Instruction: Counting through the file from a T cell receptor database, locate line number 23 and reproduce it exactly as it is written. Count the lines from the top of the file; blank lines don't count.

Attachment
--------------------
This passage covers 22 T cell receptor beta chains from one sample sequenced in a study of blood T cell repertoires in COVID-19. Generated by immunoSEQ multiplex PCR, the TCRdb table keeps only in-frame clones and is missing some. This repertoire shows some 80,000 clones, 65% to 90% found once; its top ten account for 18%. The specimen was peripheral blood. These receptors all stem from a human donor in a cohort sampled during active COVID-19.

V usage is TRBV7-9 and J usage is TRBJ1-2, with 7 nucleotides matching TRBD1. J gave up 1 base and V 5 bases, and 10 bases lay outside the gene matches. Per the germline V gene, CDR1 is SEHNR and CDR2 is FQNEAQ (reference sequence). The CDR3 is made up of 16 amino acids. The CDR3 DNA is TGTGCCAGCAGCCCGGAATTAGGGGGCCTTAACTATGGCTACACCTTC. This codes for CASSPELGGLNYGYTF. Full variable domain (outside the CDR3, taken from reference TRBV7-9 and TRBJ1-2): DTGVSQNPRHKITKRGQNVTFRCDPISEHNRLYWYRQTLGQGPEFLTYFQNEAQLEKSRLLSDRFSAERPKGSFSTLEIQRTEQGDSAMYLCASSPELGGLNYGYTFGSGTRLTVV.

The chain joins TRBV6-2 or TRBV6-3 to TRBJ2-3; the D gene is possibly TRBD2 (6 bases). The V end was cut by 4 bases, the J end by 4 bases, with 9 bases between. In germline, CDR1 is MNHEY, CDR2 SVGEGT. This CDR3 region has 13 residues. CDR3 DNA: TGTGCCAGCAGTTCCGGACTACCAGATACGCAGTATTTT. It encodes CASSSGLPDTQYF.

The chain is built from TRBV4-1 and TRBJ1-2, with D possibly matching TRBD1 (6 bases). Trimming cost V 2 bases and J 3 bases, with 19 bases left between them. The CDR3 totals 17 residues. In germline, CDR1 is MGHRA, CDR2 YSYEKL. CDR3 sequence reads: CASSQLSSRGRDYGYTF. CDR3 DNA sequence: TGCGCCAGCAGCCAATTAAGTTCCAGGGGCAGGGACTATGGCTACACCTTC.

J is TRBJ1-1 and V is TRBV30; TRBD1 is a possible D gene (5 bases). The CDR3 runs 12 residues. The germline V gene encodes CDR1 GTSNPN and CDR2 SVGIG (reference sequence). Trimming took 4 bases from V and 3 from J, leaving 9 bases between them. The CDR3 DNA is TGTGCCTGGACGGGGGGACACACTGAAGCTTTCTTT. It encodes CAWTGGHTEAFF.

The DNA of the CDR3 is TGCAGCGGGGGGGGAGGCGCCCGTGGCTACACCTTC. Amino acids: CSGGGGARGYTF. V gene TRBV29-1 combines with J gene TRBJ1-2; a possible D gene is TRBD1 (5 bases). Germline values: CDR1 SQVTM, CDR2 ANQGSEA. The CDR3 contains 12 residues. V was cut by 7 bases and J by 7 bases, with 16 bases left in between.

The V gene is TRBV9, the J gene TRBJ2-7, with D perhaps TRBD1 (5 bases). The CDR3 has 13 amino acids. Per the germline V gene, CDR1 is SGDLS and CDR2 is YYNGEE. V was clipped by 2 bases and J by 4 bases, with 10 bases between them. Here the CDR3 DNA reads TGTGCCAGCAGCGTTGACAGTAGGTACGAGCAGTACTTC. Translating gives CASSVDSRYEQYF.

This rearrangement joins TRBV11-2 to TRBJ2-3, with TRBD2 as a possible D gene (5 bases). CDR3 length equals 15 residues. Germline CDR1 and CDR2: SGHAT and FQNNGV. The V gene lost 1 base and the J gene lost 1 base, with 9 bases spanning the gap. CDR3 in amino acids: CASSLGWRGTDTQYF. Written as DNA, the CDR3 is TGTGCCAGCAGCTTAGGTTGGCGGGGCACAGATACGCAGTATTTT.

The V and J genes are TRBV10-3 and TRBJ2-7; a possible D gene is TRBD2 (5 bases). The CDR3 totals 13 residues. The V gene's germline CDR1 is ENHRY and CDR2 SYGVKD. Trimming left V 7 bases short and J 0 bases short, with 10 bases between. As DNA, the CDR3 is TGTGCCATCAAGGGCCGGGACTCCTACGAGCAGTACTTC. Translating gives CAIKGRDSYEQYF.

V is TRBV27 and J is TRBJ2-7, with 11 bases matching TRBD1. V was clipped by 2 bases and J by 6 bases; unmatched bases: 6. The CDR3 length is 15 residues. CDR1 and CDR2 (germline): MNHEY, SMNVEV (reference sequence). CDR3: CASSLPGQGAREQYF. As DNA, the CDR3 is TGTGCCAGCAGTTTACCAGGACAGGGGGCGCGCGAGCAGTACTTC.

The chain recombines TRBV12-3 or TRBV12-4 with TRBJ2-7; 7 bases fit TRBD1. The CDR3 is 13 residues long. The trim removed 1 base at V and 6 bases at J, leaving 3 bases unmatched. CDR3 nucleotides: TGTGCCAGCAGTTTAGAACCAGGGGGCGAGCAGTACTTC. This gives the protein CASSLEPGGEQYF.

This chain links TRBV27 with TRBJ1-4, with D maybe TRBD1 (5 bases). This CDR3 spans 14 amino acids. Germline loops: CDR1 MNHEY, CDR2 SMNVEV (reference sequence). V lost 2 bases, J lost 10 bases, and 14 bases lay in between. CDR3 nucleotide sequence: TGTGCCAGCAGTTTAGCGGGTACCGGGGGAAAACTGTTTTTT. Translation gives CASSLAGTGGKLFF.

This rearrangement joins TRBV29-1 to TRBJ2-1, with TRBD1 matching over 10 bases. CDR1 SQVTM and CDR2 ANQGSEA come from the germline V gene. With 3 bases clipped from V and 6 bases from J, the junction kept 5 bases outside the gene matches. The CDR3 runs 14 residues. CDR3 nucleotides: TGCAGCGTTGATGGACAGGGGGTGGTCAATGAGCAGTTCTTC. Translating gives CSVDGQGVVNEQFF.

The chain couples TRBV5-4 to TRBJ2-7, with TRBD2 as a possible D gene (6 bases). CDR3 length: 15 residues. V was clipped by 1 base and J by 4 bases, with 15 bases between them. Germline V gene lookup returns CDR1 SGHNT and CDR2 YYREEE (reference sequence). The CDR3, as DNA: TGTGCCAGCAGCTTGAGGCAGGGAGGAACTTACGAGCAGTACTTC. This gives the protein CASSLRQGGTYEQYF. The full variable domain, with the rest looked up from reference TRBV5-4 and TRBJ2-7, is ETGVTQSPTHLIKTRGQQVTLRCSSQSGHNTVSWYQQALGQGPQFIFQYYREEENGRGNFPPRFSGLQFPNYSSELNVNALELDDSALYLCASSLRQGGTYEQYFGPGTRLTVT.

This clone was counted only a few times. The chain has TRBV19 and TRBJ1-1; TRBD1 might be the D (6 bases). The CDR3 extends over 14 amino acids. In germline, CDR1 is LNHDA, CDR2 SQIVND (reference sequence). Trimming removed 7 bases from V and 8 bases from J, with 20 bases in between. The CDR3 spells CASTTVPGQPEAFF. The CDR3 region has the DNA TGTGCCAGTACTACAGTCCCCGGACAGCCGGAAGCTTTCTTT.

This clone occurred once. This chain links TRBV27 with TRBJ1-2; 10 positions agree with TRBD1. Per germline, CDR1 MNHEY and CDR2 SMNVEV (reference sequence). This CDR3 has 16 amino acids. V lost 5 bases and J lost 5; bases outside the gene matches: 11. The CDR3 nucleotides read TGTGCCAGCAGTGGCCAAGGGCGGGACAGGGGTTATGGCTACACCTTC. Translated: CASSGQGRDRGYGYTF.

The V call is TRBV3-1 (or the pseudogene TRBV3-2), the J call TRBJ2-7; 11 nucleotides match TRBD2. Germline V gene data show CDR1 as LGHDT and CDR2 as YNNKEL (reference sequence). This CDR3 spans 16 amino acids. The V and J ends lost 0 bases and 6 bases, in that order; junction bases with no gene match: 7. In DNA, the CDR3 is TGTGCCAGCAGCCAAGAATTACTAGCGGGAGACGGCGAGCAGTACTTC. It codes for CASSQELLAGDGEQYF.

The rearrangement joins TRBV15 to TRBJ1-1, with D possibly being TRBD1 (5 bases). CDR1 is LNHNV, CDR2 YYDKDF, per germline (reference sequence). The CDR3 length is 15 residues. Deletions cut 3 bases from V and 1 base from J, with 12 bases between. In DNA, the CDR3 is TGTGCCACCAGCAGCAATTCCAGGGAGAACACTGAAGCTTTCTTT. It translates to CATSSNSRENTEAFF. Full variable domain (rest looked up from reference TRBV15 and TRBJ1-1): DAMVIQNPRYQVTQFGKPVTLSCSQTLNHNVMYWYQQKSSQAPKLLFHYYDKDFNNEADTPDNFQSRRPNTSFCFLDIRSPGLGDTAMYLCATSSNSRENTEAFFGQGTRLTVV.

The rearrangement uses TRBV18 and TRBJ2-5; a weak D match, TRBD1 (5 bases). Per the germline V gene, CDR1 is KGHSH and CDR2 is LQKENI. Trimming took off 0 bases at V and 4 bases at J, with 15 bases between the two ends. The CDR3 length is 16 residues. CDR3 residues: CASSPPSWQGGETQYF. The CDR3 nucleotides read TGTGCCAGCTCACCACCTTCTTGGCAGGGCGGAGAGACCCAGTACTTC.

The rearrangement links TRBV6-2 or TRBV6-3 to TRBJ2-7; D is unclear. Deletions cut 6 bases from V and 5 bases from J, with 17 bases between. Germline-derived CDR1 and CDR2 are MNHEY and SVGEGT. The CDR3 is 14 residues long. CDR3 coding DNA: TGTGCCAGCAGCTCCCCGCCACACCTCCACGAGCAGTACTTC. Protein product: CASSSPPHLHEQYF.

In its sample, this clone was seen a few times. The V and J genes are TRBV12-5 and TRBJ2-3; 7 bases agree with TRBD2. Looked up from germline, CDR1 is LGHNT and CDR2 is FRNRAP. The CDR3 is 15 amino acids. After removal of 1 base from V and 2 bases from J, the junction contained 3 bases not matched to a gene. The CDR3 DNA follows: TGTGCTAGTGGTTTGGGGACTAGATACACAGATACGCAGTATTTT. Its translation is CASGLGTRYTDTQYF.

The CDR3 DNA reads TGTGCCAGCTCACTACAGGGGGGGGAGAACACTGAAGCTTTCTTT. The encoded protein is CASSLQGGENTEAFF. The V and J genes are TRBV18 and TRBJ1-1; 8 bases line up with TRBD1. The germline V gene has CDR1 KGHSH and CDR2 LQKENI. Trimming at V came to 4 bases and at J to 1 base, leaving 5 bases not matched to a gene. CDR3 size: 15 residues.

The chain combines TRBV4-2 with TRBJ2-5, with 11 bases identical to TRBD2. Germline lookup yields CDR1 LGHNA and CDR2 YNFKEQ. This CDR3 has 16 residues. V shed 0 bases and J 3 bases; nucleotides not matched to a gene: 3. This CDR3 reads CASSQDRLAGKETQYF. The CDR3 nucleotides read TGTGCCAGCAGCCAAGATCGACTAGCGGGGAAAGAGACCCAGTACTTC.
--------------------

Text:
The chain combines TRBV4-2 with TRBJ2-5, with 11 bases identical to TRBD2. Germline lookup yields CDR1 LGHNA and CDR2 YNFKEQ. This CDR3 has 16 residues. V shed 0 bases and J 3 bases; nucleotides not matched to a gene: 3. This CDR3 reads CASSQDRLAGKETQYF. The CDR3 nucleotides read TGTGCCAGCAGCCAAGATCGACTAGCGGGGAAAGAGACCCAGTACTTC.